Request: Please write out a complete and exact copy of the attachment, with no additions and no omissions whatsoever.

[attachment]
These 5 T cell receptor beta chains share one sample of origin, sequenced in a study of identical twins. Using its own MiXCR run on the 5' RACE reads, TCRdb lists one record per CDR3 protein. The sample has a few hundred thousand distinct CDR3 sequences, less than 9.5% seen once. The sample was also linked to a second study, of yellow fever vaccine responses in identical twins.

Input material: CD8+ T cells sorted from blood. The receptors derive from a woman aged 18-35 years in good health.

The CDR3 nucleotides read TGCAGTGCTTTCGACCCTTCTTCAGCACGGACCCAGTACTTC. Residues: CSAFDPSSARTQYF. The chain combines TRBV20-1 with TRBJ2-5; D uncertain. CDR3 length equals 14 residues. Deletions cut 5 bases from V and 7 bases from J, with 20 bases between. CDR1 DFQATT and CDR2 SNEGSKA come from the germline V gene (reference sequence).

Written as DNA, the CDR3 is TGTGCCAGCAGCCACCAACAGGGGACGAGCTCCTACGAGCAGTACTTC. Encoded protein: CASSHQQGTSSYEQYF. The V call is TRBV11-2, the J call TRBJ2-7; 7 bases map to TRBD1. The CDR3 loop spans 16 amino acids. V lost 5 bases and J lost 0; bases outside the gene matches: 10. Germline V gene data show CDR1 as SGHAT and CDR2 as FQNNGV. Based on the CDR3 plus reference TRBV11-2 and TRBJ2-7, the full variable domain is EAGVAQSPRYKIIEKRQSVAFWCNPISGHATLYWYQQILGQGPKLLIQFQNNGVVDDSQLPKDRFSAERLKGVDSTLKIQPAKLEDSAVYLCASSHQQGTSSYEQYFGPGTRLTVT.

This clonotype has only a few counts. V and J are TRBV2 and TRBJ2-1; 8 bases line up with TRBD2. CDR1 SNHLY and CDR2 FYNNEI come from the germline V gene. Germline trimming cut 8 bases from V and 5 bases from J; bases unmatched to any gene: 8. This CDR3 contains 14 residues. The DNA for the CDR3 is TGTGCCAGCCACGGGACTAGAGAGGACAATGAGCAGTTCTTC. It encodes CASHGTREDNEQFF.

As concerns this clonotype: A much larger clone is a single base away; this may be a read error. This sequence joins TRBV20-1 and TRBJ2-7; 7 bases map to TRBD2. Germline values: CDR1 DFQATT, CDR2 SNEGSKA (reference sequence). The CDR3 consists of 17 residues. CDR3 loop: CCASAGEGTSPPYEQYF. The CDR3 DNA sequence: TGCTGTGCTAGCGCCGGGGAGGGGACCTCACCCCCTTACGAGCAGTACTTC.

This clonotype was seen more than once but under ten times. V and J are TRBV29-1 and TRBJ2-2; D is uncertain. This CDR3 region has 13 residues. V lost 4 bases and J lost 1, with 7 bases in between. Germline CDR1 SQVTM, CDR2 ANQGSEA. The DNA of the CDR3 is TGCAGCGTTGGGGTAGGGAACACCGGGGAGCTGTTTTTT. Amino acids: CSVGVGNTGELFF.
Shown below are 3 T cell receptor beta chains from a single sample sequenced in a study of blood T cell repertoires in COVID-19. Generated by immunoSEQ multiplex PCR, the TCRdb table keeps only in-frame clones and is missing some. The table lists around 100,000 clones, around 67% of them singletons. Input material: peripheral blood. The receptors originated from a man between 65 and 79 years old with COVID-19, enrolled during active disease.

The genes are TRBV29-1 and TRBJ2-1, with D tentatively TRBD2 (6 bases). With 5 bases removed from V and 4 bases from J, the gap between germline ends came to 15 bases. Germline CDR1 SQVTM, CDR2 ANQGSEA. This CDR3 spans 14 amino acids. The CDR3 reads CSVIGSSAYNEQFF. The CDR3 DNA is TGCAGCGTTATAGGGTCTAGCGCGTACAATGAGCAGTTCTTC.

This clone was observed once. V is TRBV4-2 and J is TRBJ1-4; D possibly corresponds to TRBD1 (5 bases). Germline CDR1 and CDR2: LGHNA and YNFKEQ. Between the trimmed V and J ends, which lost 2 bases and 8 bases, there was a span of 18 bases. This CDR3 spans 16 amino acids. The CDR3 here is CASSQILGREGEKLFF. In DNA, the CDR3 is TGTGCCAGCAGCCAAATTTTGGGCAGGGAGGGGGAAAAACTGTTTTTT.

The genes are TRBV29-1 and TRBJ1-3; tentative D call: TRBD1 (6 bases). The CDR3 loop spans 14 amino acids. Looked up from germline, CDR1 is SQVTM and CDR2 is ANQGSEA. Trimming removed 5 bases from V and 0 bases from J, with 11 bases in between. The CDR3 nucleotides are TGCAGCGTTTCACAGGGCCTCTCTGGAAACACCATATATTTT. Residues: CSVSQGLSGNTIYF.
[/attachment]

These 5 T cell receptor beta chains share one sample of origin, sequenced in a study of identical twins. Using its own MiXCR run on the 5' RACE reads, TCRdb lists one record per CDR3 protein. The sample has a few hundred thousand distinct CDR3 sequences, less than 9.5% seen once. The sample was also linked to a second study, of yellow fever vaccine responses in identical twins.

Input material: CD8+ T cells sorted from blood. The receptors derive from a woman aged 18-35 years in good health.

The CDR3 nucleotides read TGCAGTGCTTTCGACCCTTCTTCAGCACGGACCCAGTACTTC. Residues: CSAFDPSSARTQYF. The chain combines TRBV20-1 with TRBJ2-5; D uncertain. CDR3 length equals 14 residues. Deletions cut 5 bases from V and 7 bases from J, with 20 bases between. CDR1 DFQATT and CDR2 SNEGSKA come from the germline V gene (reference sequence).

Written as DNA, the CDR3 is TGTGCCAGCAGCCACCAACAGGGGACGAGCTCCTACGAGCAGTACTTC. Encoded protein: CASSHQQGTSSYEQYF. The V call is TRBV11-2, the J call TRBJ2-7; 7 bases map to TRBD1. The CDR3 loop spans 16 amino acids. V lost 5 bases and J lost 0; bases outside the gene matches: 10. Germline V gene data show CDR1 as SGHAT and CDR2 as FQNNGV. Based on the CDR3 plus reference TRBV11-2 and TRBJ2-7, the full variable domain is EAGVAQSPRYKIIEKRQSVAFWCNPISGHATLYWYQQILGQGPKLLIQFQNNGVVDDSQLPKDRFSAERLKGVDSTLKIQPAKLEDSAVYLCASSHQQGTSSYEQYFGPGTRLTVT.

This clonotype has only a few counts. V and J are TRBV2 and TRBJ2-1; 8 bases line up with TRBD2. CDR1 SNHLY and CDR2 FYNNEI come from the germline V gene. Germline trimming cut 8 bases from V and 5 bases from J; bases unmatched to any gene: 8. This CDR3 contains 14 residues. The DNA for the CDR3 is TGTGCCAGCCACGGGACTAGAGAGGACAATGAGCAGTTCTTC. It encodes CASHGTREDNEQFF.

As concerns this clonotype: A much larger clone is a single base away; this may be a read error. This sequence joins TRBV20-1 and TRBJ2-7; 7 bases map to TRBD2. Germline values: CDR1 DFQATT, CDR2 SNEGSKA (reference sequence). The CDR3 consists of 17 residues. CDR3 loop: CCASAGEGTSPPYEQYF. The CDR3 DNA sequence: TGCTGTGCTAGCGCCGGGGAGGGGACCTCACCCCCTTACGAGCAGTACTTC.

This clonotype was seen more than once but under ten times. V and J are TRBV29-1 and TRBJ2-2; D is uncertain. This CDR3 region has 13 residues. V lost 4 bases and J lost 1, with 7 bases in between. Germline CDR1 SQVTM, CDR2 ANQGSEA. The DNA of the CDR3 is TGCAGCGTTGGGGTAGGGAACACCGGGGAGCTGTTTTTT. Amino acids: CSVGVGNTGELFF.
Shown below are 3 T cell receptor beta chains from a single sample sequenced in a study of blood T cell repertoires in COVID-19. Generated by immunoSEQ multiplex PCR, the TCRdb table keeps only in-frame clones and is missing some. The table lists around 100,000 clones, around 67% of them singletons. Input material: peripheral blood. The receptors originated from a man between 65 and 79 years old with COVID-19, enrolled during active disease.

The genes are TRBV29-1 and TRBJ2-1, with D tentatively TRBD2 (6 bases). With 5 bases removed from V and 4 bases from J, the gap between germline ends came to 15 bases. Germline CDR1 SQVTM, CDR2 ANQGSEA. This CDR3 spans 14 amino acids. The CDR3 reads CSVIGSSAYNEQFF. The CDR3 DNA is TGCAGCGTTATAGGGTCTAGCGCGTACAATGAGCAGTTCTTC.

This clone was observed once. V is TRBV4-2 and J is TRBJ1-4; D possibly corresponds to TRBD1 (5 bases). Germline CDR1 and CDR2: LGHNA and YNFKEQ. Between the trimmed V and J ends, which lost 2 bases and 8 bases, there was a span of 18 bases. This CDR3 spans 16 amino acids. The CDR3 here is CASSQILGREGEKLFF. In DNA, the CDR3 is TGTGCCAGCAGCCAAATTTTGGGCAGGGAGGGGGAAAAACTGTTTTTT.

The genes are TRBV29-1 and TRBJ1-3; tentative D call: TRBD1 (6 bases). The CDR3 loop spans 14 amino acids. Looked up from germline, CDR1 is SQVTM and CDR2 is ANQGSEA. Trimming removed 5 bases from V and 0 bases from J, with 11 bases in between. The CDR3 nucleotides are TGCAGCGTTTCACAGGGCCTCTCTGGAAACACCATATATTTT. Residues: CSVSQGLSGNTIYF.